Mills had ninety days after the Kansas Supreme Court denied review to file a petition for a writ of certiorari to the Supreme Court. As he did not, the statute of limitations began running on December 24, 2002. Locke v. Saffle, 237 F.3d 1269, 1272 (10th Cir. 2001). Eighty-three days passed before he filed his petition for state post-conviction relief. Three hundred fifty-five days passed between the date the Kansas Supreme Court finally denied his petition for state post-conviction relief and the date he filed his federal habeas petition. When taken together, the two periods exceed the one-year statute of limitation by seventy-three days.
Mills raises three arguments why his petition should not be time-barred. Under Kansas Supreme Court Rule 7.06, a party has twenty days from the date the Kansas Supreme Court issues a decision to file a petition for rehearing. As such, Mills argues that the statute of limitations should have been stayed for twenty days after the date the Kansas Supreme Court issued its order ending his direct criminal appeal and for another twenty days after its final decision on his petition for post-conviction relief. He is partially right and partially wrong. The date the conviction became final was properly calculated by the district court; it began to run ninety days after the Kansas Supreme Court denied review because Mills could have filed a petition for a writ of certiorari to the United States Supreme Court during this period. The twenty days to file a petition for rehearing before the Kansas Supreme Court were subsumed during this ninety day period.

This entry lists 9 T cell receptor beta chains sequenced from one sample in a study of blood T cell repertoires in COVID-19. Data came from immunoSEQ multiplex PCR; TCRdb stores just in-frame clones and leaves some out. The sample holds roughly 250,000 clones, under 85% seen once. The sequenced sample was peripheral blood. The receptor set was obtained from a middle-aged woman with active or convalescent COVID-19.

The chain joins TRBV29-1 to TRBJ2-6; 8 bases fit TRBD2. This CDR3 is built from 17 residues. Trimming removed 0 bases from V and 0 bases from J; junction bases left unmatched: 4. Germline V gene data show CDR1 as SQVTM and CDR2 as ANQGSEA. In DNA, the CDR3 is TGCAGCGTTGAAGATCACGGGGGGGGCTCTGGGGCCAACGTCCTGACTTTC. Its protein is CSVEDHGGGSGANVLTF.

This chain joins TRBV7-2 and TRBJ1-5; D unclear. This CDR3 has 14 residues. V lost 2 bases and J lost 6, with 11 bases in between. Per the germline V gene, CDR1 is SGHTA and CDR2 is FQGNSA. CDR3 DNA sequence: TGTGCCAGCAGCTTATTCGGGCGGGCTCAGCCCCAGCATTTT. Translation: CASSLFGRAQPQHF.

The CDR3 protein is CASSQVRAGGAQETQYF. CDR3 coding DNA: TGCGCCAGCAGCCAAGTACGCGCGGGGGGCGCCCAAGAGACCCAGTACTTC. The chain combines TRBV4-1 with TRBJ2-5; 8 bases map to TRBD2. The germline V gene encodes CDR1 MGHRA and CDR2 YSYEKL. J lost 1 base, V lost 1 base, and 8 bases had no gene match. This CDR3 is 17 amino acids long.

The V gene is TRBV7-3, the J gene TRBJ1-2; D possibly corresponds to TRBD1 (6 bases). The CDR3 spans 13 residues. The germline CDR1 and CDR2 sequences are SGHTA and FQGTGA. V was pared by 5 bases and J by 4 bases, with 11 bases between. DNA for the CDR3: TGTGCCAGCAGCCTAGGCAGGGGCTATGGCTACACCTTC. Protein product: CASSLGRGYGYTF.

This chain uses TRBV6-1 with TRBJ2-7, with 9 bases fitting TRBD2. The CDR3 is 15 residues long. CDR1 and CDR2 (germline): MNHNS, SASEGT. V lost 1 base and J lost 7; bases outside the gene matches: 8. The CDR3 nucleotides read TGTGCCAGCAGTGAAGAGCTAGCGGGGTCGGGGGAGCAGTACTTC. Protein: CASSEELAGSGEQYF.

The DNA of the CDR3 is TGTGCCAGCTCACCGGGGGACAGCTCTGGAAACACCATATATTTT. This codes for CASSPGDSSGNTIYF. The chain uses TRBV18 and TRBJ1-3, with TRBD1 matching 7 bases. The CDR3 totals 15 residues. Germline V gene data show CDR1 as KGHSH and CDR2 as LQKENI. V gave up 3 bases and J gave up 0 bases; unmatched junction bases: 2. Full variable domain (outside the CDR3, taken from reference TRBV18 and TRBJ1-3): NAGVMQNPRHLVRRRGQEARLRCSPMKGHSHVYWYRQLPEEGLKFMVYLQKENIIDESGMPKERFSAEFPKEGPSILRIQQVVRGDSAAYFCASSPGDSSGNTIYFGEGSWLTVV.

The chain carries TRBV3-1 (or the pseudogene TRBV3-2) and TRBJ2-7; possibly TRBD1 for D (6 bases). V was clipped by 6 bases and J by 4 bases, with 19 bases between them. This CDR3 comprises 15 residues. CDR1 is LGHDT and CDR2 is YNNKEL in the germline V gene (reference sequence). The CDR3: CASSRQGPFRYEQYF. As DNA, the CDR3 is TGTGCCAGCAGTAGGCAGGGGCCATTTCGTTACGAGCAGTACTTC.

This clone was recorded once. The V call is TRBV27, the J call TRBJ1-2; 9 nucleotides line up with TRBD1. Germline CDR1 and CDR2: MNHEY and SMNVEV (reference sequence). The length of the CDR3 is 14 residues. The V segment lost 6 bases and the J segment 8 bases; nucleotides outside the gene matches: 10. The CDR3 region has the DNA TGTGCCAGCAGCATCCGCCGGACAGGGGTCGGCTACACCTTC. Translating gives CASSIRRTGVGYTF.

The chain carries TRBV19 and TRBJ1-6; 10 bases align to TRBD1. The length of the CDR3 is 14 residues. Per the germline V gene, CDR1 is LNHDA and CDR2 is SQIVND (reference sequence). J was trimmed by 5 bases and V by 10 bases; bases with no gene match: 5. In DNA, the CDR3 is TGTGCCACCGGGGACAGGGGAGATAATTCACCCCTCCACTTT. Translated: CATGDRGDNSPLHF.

Mills is right that the statute of limitations for his federal habeas petition should have been tolled for twenty days after the Kansas Supreme Court denied his petition for state post-conviction relief. See Serrano v. Williams, 383 F.3d 1181, 1185 (10th Cir. 2004). This, however, does not change the fact that his petition is time-barred.